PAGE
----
I like a story that touches your heart. That is not only sweet but also funny. To me life is often absurd and the best way to deal with it is to laugh and accept that things are usually complex. The stories I like reflect this absurdity or complexity.
When I graduated high school, I was convinced that I wanted to be a product designer because it seemed creative, and it seemed possible to get a job. After my first year at university, I knew that designing products was neither my strong suit nor my passion. At the end of the year, I went to the art school degree show and I was blown away by the illustration department. I just loved their work, and it wasn’t something I had ever seen before.
For various silly reasons – “maybe the course will get better / I should finish what I start / I can’t stop now because I want to do my exchange year in Paris” – I ended up finishing my first degree. At least it was interdisciplinary, and I worked a year in graphic and service design afterwards. But I kept thinking about that illustration show and what it would have been like to study illustration.
Finally, I did my MA in Illustration and tried to catch up with everybody else. I didn’t know that I wanted to write and illustrate children’s picture books when I started the MA, but I did know I liked illustration and storytelling. At the time picture books seemed like a perfect way to combine the two.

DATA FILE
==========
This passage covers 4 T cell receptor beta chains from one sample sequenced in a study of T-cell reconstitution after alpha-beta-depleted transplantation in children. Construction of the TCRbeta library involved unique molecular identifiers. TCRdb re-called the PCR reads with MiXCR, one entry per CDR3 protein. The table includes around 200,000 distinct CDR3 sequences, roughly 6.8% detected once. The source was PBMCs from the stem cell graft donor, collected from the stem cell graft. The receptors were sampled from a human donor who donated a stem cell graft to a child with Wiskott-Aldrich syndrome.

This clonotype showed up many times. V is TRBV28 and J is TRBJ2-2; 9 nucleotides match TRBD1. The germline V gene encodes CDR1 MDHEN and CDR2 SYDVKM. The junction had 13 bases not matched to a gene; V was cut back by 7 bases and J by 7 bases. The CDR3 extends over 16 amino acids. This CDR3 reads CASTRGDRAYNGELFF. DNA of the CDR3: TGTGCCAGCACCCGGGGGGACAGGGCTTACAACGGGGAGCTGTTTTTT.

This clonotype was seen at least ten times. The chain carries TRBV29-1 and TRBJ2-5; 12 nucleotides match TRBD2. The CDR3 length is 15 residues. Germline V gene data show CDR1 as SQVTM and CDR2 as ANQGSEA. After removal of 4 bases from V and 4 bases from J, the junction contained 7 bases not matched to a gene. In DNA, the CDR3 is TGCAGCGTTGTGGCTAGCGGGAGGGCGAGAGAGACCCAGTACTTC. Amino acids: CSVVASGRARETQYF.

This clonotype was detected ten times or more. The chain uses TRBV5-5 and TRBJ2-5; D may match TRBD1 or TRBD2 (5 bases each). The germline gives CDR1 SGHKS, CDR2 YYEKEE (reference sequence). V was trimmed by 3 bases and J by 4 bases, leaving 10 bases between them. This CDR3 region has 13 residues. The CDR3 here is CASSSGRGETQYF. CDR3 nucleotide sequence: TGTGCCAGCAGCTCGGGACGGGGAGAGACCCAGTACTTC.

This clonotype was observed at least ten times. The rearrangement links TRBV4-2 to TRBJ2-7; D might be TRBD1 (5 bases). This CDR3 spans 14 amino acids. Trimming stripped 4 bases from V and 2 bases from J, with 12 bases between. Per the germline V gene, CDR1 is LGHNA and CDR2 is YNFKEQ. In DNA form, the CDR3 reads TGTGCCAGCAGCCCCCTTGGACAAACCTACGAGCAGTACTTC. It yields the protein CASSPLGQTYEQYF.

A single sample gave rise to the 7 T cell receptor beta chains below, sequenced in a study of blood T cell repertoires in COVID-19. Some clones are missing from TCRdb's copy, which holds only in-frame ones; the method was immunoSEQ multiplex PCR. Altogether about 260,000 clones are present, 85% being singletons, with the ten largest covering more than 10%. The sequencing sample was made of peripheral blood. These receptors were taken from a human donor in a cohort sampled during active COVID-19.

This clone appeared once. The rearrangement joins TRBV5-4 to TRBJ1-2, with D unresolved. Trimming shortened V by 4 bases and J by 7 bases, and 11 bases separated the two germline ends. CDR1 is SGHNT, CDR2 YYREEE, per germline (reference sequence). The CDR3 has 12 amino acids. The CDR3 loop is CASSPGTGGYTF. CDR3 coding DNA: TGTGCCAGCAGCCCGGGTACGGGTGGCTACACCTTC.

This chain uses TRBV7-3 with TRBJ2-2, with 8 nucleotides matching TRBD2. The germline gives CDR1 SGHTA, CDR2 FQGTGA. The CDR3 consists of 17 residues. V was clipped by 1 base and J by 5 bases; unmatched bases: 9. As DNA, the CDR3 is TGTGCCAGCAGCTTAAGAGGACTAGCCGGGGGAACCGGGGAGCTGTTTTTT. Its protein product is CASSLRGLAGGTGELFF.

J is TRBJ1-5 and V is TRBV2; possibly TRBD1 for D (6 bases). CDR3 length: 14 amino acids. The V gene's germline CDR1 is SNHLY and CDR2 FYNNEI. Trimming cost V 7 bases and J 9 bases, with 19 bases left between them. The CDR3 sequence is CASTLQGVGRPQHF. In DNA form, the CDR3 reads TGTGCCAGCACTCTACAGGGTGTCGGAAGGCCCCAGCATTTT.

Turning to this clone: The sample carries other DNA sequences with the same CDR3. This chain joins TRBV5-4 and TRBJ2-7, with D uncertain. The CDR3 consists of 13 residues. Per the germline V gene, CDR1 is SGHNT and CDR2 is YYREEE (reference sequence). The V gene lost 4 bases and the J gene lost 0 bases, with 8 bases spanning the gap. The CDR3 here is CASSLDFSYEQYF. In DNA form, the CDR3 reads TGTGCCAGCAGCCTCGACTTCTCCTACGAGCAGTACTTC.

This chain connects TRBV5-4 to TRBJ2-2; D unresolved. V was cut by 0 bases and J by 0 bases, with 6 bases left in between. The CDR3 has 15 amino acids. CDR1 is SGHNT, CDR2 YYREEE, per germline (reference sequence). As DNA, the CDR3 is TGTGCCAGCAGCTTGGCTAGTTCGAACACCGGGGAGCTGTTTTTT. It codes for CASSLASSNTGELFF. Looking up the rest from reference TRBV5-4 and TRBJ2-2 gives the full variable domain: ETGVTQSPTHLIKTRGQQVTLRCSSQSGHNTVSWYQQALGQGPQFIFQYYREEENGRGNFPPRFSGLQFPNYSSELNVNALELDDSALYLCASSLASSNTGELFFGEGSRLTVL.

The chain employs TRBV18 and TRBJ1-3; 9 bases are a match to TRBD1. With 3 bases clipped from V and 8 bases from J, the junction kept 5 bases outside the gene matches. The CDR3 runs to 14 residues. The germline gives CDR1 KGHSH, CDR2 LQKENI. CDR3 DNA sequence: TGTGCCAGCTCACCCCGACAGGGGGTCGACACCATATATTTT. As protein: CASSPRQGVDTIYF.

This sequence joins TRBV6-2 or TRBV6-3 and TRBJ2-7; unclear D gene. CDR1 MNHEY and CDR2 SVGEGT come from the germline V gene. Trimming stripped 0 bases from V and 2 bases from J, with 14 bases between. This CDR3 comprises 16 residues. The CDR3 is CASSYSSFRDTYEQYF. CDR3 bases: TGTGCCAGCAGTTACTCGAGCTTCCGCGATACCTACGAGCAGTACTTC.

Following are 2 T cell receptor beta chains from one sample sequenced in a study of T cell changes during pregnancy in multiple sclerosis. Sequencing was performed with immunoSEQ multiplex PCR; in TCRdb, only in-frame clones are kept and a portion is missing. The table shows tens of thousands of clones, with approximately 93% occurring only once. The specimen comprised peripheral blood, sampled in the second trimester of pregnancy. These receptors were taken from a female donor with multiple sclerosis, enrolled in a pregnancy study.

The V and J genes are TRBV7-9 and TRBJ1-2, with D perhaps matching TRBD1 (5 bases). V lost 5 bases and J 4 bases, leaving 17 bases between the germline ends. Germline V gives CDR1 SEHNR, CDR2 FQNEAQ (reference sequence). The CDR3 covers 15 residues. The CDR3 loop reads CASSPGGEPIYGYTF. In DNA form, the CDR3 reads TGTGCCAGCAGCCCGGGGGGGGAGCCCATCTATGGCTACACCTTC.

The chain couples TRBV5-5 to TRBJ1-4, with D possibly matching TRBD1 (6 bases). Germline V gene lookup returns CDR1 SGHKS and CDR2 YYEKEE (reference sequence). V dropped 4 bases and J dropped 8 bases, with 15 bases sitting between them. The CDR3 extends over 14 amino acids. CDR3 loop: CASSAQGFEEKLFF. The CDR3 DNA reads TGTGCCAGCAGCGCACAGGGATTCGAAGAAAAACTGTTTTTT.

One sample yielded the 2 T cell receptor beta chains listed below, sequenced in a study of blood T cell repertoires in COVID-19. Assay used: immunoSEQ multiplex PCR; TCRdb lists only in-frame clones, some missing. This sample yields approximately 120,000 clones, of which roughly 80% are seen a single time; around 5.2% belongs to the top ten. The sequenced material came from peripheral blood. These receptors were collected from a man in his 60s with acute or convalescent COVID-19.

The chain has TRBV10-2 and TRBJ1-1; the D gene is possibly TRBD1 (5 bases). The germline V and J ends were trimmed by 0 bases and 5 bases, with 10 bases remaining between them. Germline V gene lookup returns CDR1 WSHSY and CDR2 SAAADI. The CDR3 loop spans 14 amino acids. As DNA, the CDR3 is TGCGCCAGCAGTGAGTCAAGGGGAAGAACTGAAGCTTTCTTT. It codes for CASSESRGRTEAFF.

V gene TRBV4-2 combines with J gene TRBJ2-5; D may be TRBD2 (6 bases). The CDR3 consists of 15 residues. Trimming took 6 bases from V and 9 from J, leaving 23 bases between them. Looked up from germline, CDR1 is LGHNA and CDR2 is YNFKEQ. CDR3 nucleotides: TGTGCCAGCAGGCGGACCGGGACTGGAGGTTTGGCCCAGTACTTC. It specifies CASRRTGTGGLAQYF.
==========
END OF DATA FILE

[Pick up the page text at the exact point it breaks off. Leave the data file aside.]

I was better at illustrating as I actually had drawn all my life, but my writing was pretty clunky. About seven years into my illustration career, I started taking screenwriting classes to get a better sense of story and structure. That really helped my storytelling and I have since then started writing comics for slightly older children which makes it possible to write longer stories which I really enjoy.
Finally, I don’t think I will ever stop learning. There are always new tools and new things to explore and that’s great as I get bored pretty easily!
That’s a great question. For me it’s the text. The best way to approach it is to think about it simultaneously. I try but I only imagine the pictures rather than drawing them. My stories change so much that I can’t illustrate every single version of one text. I would never finish. The text must have a certain quality before I start illustrating. But I definitely still make edits after I start illustrating. It's more like fine tuning. I might have to add a picture or a sentence to make it really flow.
Haha! I never thought about it, but I think wiener dogs look so funny in real life that they are amazingly easy to draw as a cartoon. That long body, which looks like a sausage and the way they run with their short legs…it just makes me smile.
Personally, I like books which are bittersweet. Something with a real story… not let’s say an alphabet book or any kind of preachy story where you are supposed to learn something. I like a story that touches your heart. That is not only sweet but also funny.
To me life is often absurd and the best way to deal with it is to laugh and accept that things are usually complex. The stories I like reflect this absurdity or complexity. I am sure there are lots of picture books that children love that don’t fall into this category, but these are the stories that I am always looking for.